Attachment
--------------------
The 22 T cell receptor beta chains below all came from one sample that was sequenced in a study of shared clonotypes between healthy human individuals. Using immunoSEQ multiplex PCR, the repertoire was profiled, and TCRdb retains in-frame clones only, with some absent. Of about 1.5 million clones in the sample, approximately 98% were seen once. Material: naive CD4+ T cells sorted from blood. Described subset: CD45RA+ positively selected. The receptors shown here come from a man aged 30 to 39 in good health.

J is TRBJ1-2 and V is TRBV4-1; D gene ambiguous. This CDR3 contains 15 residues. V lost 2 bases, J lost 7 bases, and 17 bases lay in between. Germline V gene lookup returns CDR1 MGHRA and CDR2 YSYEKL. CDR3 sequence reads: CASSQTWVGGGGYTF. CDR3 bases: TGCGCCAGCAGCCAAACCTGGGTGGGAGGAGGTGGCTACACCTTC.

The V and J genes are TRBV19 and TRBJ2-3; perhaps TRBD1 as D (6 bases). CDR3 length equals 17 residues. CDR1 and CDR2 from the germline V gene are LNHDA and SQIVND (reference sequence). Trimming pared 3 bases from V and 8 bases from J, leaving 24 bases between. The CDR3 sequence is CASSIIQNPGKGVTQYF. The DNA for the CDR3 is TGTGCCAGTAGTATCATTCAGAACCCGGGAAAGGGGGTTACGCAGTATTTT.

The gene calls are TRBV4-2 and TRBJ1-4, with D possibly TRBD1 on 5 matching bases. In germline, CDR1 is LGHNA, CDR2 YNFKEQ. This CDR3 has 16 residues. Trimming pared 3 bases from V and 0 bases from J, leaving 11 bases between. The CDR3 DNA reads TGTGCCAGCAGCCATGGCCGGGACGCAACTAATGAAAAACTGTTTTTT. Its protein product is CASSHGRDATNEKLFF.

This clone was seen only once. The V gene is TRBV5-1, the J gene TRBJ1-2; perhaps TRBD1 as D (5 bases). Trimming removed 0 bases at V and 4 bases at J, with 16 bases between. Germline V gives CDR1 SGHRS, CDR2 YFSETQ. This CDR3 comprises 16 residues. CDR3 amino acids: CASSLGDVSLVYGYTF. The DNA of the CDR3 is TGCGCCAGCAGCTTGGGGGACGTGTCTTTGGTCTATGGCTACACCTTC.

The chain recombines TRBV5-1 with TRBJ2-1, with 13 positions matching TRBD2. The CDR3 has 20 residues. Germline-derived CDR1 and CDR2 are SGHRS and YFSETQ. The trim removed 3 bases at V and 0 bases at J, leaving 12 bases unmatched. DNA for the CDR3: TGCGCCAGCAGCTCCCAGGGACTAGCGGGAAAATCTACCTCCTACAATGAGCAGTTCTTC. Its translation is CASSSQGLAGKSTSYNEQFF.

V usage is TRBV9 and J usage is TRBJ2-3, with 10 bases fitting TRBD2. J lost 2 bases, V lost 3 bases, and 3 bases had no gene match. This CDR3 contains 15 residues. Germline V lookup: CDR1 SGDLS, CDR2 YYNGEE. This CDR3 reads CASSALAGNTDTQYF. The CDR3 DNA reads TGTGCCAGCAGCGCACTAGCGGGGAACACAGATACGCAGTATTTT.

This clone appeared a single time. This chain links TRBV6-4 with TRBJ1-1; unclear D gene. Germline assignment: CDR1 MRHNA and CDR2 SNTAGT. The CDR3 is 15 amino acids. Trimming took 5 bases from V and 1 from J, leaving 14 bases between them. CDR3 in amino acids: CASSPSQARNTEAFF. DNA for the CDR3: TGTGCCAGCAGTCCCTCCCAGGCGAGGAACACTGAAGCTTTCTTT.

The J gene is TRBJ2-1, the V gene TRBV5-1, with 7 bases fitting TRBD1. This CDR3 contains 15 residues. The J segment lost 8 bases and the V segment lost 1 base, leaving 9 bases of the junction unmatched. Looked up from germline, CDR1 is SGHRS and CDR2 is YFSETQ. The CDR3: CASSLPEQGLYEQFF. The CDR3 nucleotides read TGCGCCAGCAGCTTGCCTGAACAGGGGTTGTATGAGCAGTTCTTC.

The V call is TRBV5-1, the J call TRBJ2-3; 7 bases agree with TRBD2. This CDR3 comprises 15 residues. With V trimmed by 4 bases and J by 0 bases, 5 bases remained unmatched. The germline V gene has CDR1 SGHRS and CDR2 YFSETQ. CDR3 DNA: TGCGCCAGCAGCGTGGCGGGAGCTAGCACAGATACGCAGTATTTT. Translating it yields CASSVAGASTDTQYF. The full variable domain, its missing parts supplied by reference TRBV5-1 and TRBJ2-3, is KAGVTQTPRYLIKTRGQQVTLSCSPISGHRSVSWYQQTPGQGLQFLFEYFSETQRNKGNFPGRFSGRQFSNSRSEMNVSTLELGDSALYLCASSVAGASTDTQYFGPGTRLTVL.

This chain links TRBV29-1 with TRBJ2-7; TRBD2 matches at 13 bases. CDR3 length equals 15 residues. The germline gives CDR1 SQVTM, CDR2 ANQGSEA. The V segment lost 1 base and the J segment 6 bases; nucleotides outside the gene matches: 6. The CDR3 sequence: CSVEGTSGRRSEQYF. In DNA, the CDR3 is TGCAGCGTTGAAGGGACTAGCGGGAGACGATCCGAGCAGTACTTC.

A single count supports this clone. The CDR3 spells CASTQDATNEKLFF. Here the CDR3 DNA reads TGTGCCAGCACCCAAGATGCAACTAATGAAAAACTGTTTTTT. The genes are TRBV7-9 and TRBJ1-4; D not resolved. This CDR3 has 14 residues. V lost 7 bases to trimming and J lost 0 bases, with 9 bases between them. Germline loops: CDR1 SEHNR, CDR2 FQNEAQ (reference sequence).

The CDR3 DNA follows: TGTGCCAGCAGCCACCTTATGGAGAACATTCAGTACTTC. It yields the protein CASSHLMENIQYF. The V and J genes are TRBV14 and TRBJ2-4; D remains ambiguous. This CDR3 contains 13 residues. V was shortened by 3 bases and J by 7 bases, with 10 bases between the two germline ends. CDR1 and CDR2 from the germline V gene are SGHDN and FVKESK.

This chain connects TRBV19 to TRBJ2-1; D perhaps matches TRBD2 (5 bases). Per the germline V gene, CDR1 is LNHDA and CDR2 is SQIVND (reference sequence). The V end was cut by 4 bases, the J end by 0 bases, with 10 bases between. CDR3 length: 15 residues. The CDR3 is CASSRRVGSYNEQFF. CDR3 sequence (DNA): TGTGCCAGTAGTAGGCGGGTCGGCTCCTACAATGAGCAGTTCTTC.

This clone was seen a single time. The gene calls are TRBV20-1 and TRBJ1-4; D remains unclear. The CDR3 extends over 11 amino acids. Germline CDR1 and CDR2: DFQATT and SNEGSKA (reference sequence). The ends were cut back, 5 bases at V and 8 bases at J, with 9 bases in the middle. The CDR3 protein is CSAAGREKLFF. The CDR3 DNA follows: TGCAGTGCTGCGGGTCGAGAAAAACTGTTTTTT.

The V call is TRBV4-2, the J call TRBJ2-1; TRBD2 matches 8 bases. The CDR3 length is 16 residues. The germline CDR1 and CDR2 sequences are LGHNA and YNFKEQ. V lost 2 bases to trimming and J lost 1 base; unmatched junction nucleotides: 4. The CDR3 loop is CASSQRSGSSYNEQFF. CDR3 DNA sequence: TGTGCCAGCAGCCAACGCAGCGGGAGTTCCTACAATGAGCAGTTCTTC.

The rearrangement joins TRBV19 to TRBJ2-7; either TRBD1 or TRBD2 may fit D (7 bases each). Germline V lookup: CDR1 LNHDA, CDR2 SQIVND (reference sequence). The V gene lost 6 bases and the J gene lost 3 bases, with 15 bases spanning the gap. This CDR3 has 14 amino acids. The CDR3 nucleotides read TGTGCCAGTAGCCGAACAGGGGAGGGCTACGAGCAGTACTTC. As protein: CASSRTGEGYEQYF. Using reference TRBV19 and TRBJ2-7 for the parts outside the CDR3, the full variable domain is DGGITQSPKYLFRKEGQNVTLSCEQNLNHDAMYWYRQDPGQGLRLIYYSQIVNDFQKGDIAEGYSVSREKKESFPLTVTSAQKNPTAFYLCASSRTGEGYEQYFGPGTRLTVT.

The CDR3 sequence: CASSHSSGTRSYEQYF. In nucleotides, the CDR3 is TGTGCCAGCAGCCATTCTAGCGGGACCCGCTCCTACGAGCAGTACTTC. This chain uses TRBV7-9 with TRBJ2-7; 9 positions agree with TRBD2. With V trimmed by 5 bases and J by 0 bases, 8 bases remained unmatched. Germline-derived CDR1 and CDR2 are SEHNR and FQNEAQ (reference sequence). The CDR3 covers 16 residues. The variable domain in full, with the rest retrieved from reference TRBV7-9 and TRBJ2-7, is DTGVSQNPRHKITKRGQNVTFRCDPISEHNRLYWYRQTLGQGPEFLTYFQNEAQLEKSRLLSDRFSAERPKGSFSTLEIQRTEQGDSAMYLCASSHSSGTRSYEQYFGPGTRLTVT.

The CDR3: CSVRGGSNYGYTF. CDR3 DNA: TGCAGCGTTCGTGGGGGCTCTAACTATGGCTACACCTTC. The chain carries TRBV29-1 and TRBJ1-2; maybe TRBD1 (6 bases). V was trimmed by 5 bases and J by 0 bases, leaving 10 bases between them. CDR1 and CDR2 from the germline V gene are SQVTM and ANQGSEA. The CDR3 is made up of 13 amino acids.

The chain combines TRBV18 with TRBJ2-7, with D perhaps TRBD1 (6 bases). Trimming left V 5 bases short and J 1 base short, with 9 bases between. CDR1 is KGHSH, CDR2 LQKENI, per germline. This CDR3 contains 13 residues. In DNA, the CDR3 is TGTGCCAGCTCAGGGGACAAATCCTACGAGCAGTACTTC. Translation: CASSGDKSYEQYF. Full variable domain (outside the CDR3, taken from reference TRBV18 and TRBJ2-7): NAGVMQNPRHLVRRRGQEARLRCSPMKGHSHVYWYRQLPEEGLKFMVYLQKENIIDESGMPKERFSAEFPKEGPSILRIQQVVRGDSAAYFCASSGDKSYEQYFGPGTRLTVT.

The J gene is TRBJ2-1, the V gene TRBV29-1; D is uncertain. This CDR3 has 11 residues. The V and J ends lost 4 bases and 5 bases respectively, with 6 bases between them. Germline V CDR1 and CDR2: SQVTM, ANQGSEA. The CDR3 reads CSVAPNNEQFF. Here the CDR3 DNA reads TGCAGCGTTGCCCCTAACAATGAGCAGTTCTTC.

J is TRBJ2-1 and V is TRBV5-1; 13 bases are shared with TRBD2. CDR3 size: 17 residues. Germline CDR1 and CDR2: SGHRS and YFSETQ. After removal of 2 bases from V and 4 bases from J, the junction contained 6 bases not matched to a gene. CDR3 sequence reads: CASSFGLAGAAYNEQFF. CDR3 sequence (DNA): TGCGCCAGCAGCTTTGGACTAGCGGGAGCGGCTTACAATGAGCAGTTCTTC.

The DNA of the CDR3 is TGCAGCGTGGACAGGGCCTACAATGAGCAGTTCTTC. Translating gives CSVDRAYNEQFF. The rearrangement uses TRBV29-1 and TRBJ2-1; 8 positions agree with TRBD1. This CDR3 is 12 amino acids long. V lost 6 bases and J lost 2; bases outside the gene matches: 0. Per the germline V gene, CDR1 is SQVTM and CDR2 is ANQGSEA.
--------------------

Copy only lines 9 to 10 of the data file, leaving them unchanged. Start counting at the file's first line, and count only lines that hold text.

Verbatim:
The J gene is TRBJ2-1, the V gene TRBV5-1, with 7 bases fitting TRBD1. This CDR3 contains 15 residues. The J segment lost 8 bases and the V segment lost 1 base, leaving 9 bases of the junction unmatched. Looked up from germline, CDR1 is SGHRS and CDR2 is YFSETQ. The CDR3: CASSLPEQGLYEQFF. The CDR3 nucleotides read TGCGCCAGCAGCTTGCCTGAACAGGGGTTGTATGAGCAGTTCTTC.

The V call is TRBV5-1, the J call TRBJ2-3; 7 bases agree with TRBD2. This CDR3 comprises 15 residues. With V trimmed by 4 bases and J by 0 bases, 5 bases remained unmatched. The germline V gene has CDR1 SGHRS and CDR2 YFSETQ. CDR3 DNA: TGCGCCAGCAGCGTGGCGGGAGCTAGCACAGATACGCAGTATTTT. Translating it yields CASSVAGASTDTQYF. The full variable domain, its missing parts supplied by reference TRBV5-1 and TRBJ2-3, is KAGVTQTPRYLIKTRGQQVTLSCSPISGHRSVSWYQQTPGQGLQFLFEYFSETQRNKGNFPGRFSGRQFSNSRSEMNVSTLELGDSALYLCASSVAGASTDTQYFGPGTRLTVL.